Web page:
Boyd Tonkin: Spend a summer of love with Goliarda Sapienza's The Art of Joy

The Week in Books

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With an English grandmother and governesses hired from London, the noble if faded clan of the Brandiforti of Catania know a bit about those other islanders who, just like Sicilians, refer to European mainlanders as "continentals". And what they learn is that the proud English imagine themselves free if, like horses in a paddock, you secure them with a long enough tether. That image, from Goliarda Sapienza's newly-translated masterwork The Art of Joy, came back to me when I looked up the – so far – sniffy, blasé and even frightened responses over here to this quite extraordinary novel.

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Sapienza was born in 1924 to a family of rule-busting Sicilian revolutionaries. She became an actress on stage and screen and a stalwart of the Neo-Realist movement in Rome before turning to fiction. And she sacrificed almost everything for The Art of Joy: comfort, reputation, respectability. Written between 1967 and 1976, her close-focus epic of 20th-century Sicily, as viewed through the liberated life of her protagonist Modesta, not only failed to find a publisher. Its sexual frankness brought career-ending accusations of obscenity and immorality. These curses, remember, struck her in the Italy not of the Fascist 1930s but the supposedly anything-goes 1970s. Anything did not go for women: "always part of the opposition", as Modesta says.

Sapienza died in 1996. Two years later, her husband Angelo Pellegrino published The Art of Joy at his own expense. Shocked silence greeted it. A few years after, however, a French edition won warm praise. Now, thanks to translator Anne Milano Appel and Penguin Classics (£25 for the hefty hardback; £14.99 for the holiday-friendly e-book), Mody's transgressive adventures have reached this other island. Forget the Cuckoo and its over-amplified Calling. For me, this is the publishing event of the summer.

Born in 1900 (you might even see the book as a distaff-side counterpart to Bernardo Bertolucci's film chronicle Novecento), Modesta escapes poverty, ignorance and a stifling convent's walls via marriage into the enervated Brandiforti. Now a princess, but always a passionate lover of women and men alike, a free spirit and "heretic", she exploits rank and role to pursue rebellion on every front. A parade of intensely dramatic scenes (Sapienza's background never feels far away) show us Modesta at successive stages of her, and Sicily's, life: from the Great War and the breakdown of a feudal order to Fascist rule and Communist resistance to it, Hitler's war, the American invasion, postwar affluence.

It's not always the easiest plot to follow. Lovers, children, step- and half-siblings proliferate and intertwine. A family tree or cast-list would have helped as well as the translator's notes. For all her mystical invocations of Sicily and its "powerful, secret physical body", Sapienza sets scenes and sketches background very sparingly. High-voltage encounters, erotic and intellectual (often both), command her stage; several chapters are set as dialogue alone. Even if readers now will have few problems with her pan-sexual voraciousness, Mody's taboo-smashing chutzpah can still make jaws drop. She is a feminist, anarchist, bisexual Scarlett O'Hara in Catania (Gone With the Wind does spring to mind) and Lady Chatterley in the sun-caressed Med (a convent gardener has a big part). Sapienza may root for the headstrong heroine, but she refuses to airbrush her faults. Mody can be (in every sense) a total mare. Meanwhile, read the novel as a radical riposte to the nostalgia of Lampedusa's Sicilian elegy, The Leopard.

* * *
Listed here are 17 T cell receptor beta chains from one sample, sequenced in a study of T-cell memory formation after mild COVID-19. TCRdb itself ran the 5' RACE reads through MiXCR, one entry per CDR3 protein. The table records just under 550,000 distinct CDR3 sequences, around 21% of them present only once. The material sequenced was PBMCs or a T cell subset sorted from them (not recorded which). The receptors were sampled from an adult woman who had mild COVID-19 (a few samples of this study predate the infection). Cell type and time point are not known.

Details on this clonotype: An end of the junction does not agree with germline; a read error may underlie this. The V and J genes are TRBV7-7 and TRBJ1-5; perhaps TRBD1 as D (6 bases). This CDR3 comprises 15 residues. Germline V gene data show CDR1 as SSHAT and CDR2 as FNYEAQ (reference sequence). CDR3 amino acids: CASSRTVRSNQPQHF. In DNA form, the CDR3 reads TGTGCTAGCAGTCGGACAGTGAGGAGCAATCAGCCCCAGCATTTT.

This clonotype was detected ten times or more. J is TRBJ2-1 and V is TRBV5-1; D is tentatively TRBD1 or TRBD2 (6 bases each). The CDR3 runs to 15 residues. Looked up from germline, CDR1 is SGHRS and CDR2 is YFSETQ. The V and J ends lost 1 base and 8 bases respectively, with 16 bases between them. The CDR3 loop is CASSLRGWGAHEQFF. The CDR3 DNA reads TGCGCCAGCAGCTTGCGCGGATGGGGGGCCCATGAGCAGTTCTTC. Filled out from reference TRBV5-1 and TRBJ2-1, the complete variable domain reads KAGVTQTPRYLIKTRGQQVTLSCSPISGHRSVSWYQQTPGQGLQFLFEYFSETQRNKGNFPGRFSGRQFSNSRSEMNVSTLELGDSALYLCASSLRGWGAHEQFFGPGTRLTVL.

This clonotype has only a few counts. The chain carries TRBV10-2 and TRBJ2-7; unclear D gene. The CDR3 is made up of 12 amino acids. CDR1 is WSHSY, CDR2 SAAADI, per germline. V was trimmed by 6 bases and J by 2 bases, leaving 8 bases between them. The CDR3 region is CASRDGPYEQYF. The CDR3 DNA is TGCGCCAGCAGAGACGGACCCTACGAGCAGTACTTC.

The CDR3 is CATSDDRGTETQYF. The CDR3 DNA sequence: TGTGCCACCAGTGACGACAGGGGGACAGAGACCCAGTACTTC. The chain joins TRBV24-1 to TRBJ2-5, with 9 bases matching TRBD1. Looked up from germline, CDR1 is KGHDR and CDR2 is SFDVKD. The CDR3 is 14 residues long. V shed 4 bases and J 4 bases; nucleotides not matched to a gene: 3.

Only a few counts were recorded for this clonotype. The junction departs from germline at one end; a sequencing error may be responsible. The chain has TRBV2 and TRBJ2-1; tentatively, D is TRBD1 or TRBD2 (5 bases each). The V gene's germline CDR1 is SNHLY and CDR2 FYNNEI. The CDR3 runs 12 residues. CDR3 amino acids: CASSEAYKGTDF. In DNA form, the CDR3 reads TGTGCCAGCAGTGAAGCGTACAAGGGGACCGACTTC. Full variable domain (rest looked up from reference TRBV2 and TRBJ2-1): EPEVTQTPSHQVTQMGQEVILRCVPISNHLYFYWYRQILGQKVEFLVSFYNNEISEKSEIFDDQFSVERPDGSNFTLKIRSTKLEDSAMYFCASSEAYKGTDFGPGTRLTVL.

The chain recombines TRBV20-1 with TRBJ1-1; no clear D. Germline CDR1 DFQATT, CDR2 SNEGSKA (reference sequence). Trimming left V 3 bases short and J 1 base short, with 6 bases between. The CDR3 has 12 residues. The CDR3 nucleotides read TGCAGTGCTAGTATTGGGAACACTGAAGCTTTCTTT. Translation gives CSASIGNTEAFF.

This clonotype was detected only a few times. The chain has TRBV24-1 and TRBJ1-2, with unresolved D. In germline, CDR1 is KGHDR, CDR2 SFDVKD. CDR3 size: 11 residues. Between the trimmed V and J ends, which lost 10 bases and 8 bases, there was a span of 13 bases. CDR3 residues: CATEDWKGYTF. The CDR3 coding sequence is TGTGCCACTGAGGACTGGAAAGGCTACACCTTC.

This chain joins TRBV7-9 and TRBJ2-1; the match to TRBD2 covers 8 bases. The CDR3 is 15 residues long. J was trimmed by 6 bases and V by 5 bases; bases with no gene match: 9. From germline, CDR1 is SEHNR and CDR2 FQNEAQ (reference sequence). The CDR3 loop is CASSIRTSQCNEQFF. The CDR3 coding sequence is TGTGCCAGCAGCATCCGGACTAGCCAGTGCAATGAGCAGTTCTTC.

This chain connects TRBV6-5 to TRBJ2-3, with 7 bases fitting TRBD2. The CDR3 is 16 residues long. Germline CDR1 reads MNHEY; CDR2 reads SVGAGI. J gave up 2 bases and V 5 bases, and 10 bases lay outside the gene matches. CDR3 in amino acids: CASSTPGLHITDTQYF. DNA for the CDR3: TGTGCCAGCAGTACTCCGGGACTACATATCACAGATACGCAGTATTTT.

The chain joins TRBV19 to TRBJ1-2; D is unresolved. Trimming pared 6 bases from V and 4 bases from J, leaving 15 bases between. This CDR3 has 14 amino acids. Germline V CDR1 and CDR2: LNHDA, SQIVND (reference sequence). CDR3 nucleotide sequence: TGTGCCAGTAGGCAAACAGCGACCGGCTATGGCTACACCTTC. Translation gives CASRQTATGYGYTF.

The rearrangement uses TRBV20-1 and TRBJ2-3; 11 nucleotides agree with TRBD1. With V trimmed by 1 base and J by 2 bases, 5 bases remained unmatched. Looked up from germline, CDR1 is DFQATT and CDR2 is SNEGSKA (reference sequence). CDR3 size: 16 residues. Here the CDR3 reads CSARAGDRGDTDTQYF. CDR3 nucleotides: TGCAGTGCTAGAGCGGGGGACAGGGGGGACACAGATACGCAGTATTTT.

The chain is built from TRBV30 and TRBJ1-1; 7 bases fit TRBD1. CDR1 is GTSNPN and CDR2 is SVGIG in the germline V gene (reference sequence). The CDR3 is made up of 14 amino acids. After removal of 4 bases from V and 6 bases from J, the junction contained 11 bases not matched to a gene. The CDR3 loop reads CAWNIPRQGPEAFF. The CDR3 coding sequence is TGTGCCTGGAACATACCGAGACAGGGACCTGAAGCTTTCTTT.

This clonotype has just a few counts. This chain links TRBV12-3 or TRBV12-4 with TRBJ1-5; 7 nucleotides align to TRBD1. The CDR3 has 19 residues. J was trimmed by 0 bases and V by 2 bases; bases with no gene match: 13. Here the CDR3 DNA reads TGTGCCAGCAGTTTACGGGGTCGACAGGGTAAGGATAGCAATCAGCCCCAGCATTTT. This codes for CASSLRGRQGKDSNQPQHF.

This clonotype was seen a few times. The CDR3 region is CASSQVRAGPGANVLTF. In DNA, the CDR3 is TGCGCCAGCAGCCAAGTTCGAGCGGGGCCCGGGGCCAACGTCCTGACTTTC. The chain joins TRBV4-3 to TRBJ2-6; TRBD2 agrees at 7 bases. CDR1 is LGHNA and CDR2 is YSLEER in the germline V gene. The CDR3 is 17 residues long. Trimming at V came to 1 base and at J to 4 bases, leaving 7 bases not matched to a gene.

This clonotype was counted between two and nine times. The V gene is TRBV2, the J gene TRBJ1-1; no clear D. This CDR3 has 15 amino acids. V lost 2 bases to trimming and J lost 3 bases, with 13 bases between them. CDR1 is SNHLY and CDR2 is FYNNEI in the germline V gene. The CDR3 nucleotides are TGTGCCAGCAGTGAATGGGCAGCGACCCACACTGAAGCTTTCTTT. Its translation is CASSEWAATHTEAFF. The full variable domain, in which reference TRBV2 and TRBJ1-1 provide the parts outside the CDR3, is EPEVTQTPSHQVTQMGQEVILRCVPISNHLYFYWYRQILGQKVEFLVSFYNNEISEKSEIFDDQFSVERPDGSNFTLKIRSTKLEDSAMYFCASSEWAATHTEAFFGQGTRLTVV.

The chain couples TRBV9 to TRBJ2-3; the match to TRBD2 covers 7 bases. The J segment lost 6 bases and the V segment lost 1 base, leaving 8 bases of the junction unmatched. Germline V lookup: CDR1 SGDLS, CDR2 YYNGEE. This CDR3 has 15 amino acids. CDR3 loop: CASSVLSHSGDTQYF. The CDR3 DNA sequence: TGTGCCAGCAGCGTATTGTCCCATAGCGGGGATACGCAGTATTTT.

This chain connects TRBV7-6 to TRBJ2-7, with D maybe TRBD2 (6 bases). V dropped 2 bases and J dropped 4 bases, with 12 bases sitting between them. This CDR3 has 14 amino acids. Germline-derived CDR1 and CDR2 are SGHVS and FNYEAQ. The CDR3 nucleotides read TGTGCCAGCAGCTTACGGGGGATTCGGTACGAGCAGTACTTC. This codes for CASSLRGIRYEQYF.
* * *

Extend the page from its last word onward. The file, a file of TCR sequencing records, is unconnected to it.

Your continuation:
As errant, excessive and irresistible as the woman at its heart, The Art of Joy more than lives up to the title. Modesta's "intense feeling for life" overcomes whatever obstacles the ideologies of "sorrow, humiliation and fear" can throw at her as she embraces "life's fluidity". Don't be that fettered horse, but join her as she gallops through all the passions of history.

Lost keys, red faces: one for the No 10 Nanny?

Let no one say that literature has no effect on real life. According to David Brown of the London Fire Brigade, handcuff-related call-outs have soared since frisky readers shackled EL James's SM-lite trilogy to the bestseller charts. Mr Brown, who clearly knows how to lob a headline to the hacks, noted that the tied-up callers would turn 50 shades of red when his crews arrived. Given this proof of grave social harm by EL James, Nanny Cameron should surely make a speech with plans to block her e-books from the net.

After Shaw: a Wagnerite economist

Blissed out as ever by Tristan and Isolde, I came back from the Proms last Saturday and searched for instant reactions to conductor Semyon Bychkov's concert version (with Robert Dean Smith and Violeta Urmana as Wagner's ecstatically expiring lovers). Via his tweets, I discovered that none other than Paul Mason – Newsnight's economics guru – agreed with me about a highlight of the night: the terrific singing of Japanese mezzo-soprano Mihoko Fujimura as Isolde's maid, Brangäne. A radical economist as dedicated Wagner buff? In fact, there's a distinguished pedigree behind Mason. In 1898, George Bernard Shaw published The Perfect Wagnerite: his virtuoso anti-capitalist reading of the Ring cycle. I shall look forward to Mason's Newsnight analysis of Tristan as an allegory of early-medieval trade wars between Cornwall and Ireland.